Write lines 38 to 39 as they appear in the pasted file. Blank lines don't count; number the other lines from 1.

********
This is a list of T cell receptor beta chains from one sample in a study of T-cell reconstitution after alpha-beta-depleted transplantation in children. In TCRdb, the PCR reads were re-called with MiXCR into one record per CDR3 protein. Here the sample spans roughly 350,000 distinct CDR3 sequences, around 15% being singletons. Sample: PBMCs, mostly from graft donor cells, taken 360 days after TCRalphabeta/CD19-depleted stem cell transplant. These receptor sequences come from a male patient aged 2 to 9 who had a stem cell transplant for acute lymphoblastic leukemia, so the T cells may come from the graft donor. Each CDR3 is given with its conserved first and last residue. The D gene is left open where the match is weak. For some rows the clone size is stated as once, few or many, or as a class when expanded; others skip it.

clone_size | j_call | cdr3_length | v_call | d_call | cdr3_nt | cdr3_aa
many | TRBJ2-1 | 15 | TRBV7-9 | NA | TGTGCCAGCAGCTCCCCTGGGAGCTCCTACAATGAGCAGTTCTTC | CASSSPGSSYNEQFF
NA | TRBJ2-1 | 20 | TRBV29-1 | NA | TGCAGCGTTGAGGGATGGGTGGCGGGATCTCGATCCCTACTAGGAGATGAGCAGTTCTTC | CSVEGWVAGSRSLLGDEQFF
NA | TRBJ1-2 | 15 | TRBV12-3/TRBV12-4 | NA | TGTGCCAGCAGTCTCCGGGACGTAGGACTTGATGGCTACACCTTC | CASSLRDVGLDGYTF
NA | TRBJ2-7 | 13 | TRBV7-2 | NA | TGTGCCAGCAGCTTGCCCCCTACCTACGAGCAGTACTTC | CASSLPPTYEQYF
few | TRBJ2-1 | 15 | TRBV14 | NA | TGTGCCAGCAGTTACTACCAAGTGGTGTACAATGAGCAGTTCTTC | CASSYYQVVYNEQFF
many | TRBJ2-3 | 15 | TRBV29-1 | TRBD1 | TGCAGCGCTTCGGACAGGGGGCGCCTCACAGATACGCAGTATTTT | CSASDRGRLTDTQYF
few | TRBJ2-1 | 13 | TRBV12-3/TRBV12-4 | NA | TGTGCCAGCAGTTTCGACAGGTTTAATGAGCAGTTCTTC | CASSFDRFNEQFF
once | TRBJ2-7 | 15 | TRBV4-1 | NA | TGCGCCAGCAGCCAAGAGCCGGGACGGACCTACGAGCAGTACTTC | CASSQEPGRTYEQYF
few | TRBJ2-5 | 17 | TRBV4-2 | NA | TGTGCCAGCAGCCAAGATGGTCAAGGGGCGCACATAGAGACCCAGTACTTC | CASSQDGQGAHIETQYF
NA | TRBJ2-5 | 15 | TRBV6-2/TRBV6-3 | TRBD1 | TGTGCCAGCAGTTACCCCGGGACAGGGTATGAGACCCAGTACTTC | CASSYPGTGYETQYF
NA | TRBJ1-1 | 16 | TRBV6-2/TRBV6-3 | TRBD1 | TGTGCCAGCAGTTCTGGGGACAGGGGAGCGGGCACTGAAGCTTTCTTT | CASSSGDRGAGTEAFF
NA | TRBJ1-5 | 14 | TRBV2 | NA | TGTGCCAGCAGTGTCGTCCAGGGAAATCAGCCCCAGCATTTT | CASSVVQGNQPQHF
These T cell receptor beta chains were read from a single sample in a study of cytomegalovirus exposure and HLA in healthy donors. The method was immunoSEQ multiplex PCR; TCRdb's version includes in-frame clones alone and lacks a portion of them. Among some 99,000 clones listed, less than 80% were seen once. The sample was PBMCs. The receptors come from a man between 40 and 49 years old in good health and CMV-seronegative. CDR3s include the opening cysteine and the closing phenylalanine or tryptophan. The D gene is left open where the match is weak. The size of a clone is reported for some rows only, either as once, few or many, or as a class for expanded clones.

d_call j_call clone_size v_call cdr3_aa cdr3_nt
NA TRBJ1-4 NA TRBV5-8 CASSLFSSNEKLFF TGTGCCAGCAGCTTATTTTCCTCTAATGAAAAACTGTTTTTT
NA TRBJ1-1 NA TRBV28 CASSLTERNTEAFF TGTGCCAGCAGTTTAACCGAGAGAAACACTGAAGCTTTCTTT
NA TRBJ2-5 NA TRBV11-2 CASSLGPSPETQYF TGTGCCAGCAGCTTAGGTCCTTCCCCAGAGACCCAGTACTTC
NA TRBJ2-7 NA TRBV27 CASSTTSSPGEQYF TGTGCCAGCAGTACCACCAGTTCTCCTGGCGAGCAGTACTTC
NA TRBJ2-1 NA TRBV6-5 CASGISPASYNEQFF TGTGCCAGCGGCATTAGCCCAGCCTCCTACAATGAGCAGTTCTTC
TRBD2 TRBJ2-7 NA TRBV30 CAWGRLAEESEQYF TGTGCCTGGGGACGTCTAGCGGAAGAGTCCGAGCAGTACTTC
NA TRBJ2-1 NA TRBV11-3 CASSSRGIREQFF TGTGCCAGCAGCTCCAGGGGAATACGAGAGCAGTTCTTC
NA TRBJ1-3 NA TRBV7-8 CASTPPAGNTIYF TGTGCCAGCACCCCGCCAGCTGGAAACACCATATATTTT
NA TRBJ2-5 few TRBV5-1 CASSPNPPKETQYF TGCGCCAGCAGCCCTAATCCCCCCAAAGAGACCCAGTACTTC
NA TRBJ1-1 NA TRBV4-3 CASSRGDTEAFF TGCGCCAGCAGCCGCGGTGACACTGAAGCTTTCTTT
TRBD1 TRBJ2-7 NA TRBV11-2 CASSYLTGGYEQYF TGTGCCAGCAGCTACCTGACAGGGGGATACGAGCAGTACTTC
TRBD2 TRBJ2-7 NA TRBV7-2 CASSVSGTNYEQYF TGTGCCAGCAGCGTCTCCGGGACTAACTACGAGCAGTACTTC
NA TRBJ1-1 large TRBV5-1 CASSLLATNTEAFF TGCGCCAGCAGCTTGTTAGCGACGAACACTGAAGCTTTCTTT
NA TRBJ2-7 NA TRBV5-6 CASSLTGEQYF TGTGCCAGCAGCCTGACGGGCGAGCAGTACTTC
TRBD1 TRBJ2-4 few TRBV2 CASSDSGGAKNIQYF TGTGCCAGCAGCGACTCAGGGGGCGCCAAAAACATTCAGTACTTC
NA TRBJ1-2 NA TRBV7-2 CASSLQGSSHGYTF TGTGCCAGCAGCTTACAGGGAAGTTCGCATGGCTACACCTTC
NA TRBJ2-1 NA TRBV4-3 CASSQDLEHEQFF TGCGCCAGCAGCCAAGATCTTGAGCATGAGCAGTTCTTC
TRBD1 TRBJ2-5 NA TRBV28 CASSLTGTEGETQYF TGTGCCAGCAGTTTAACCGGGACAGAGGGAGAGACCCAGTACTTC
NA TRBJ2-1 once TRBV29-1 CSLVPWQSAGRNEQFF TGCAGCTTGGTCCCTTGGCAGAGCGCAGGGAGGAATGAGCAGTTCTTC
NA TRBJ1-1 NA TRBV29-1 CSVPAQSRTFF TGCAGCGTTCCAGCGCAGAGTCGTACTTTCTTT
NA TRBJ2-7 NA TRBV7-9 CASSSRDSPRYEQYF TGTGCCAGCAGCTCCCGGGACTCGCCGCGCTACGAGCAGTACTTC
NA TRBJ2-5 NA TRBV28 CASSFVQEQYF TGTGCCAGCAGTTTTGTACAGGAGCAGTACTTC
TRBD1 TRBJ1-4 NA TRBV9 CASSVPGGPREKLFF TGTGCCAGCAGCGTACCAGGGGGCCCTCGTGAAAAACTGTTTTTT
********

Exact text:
NA TRBJ2-5 NA TRBV28 CASSFVQEQYF TGTGCCAGCAGTTTTGTACAGGAGCAGTACTTC
TRBD1 TRBJ1-4 NA TRBV9 CASSVPGGPREKLFF TGTGCCAGCAGCGTACCAGGGGGCCCTCGTGAAAAACTGTTTTTT